Analysing vulnerabilities with threat modelling using draw.io
Threat modelling, especially in IT, is becoming more common. Companies are increasingly aware of the risks of having their infrastructure and devices connected to the internet. As more devices, machines, sensors, monitors, and applications are added to a company’s infrastructure, there are potentially many more vulnerabilities.
According to Wikipedia, threat modelling should answer:
- Where am I most vulnerable to attack?
- What are the most relevant threats?
- What do I need to do to safeguard against these threats?
Diagram types used in threat modelling
Vulnerabilities are more easily represented visually using a few different diagram types, all of which can be created using diagrams.net.
Data flow diagrams (DFDs)
Threat modelling DFDs are similar to those used by system engineers, with a few additional shapes. Operational or infrastructure threat models (OTMs) are a specific type of data flow diagram, visualising how the independent, grouped, and shared components communicate with each other and external entities via connection pathways.
Process flow diagrams (PFDs)
These are used by agile teams to build application threat models (ATMs). Agile software development teams can analyse their applications and features by critically examining the communication protocols used to connect the code’s building blocks together.
Hierarchical visualisations of one component or asset in your infrastructure allow you to explore how it might be attacked. They have been used for decades in the fields of defence and aerospace to analyse threats to their electronics systems, and are now becoming more popular in other fields. The lowest priority threats (with the least impact) are in the child leaf nodes, and the threats grow in priority as you traverse up through the parent nodes to the root of the tree.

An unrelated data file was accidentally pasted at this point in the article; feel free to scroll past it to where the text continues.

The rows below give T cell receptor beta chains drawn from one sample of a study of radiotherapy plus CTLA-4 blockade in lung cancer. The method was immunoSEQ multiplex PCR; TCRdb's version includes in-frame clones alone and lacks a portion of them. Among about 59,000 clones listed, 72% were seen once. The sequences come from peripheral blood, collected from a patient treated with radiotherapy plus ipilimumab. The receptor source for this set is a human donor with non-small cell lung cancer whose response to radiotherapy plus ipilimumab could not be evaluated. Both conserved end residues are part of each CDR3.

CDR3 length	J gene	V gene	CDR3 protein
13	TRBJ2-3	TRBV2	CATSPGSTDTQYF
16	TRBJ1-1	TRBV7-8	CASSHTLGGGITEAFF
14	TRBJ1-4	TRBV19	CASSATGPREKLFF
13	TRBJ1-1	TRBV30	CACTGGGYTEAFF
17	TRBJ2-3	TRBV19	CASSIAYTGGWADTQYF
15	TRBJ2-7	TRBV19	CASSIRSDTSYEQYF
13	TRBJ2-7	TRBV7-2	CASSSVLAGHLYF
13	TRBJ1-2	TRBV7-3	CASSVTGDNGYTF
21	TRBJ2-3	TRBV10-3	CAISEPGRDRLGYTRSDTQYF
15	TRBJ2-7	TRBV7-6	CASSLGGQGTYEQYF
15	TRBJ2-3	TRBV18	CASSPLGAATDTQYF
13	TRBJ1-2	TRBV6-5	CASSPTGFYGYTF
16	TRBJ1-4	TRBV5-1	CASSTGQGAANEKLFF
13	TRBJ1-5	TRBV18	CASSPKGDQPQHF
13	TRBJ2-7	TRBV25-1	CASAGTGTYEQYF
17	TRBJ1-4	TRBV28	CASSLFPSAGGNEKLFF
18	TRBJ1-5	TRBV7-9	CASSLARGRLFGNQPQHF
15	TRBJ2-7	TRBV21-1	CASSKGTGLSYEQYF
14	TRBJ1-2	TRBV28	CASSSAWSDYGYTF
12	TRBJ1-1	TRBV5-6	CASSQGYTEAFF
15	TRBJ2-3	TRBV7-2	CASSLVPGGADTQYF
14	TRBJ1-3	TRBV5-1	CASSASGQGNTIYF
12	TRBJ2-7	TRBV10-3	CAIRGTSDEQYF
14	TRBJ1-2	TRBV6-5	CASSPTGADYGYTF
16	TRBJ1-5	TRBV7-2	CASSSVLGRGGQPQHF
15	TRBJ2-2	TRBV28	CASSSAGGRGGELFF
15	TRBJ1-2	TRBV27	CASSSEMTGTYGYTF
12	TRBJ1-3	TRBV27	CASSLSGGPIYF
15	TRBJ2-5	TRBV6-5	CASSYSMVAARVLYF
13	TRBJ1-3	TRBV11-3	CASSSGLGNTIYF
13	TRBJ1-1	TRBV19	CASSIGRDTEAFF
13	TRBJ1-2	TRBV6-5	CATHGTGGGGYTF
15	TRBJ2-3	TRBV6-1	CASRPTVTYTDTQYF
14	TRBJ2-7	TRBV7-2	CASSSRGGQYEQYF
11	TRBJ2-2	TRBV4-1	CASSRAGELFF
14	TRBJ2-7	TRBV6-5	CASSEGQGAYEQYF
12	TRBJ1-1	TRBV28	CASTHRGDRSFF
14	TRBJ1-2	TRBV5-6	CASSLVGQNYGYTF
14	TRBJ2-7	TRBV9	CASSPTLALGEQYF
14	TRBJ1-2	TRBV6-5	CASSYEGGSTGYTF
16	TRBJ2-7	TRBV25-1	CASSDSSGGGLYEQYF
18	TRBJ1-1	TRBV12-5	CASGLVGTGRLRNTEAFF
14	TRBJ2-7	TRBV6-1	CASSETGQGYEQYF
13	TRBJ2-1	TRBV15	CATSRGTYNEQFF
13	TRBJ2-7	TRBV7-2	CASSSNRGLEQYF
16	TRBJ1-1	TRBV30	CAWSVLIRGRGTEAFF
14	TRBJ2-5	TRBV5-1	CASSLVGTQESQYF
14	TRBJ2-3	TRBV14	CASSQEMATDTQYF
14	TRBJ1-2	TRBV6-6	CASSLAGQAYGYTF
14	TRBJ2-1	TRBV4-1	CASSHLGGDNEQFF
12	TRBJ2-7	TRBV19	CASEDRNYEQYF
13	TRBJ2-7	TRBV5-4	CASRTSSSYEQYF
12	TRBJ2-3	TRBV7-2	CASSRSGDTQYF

Open all of these diagrams in our online diagram viewer
Enable the Threat Modeling shape library
Michael Henrikson developed a couple of custom libraries and explained why he likes to use draw.io for threat modelling. He has kindly given us permission to include his library in draw.io.
The shapes used to create these diagrams are now available in the threat modeling shape library.
- Click More Shapes at the bottom of the left panel.
- Scroll down to the Other section, enable the Threat Modeling shape library, then click Apply.
Use the draw.io desktop app for secure threat modelling
Because your threat modelling diagrams contain highly sensitive data about your applications and infrastructure, ensure they are secure and use the draw.io desktop app, available for Windows, macOS and Linux.
When you use the draw.io desktop app, your diagrams will be stored on your local device. Because this is a stand-alone application, also designed to run offline, there are no interfaces to cloud storage platforms available. Of course, you can still store your diagrams in folders that are synchronised to your cloud storage if you wish.
The desktop app can be used behind a strong firewall or even offline as there is no external communication of diagram data.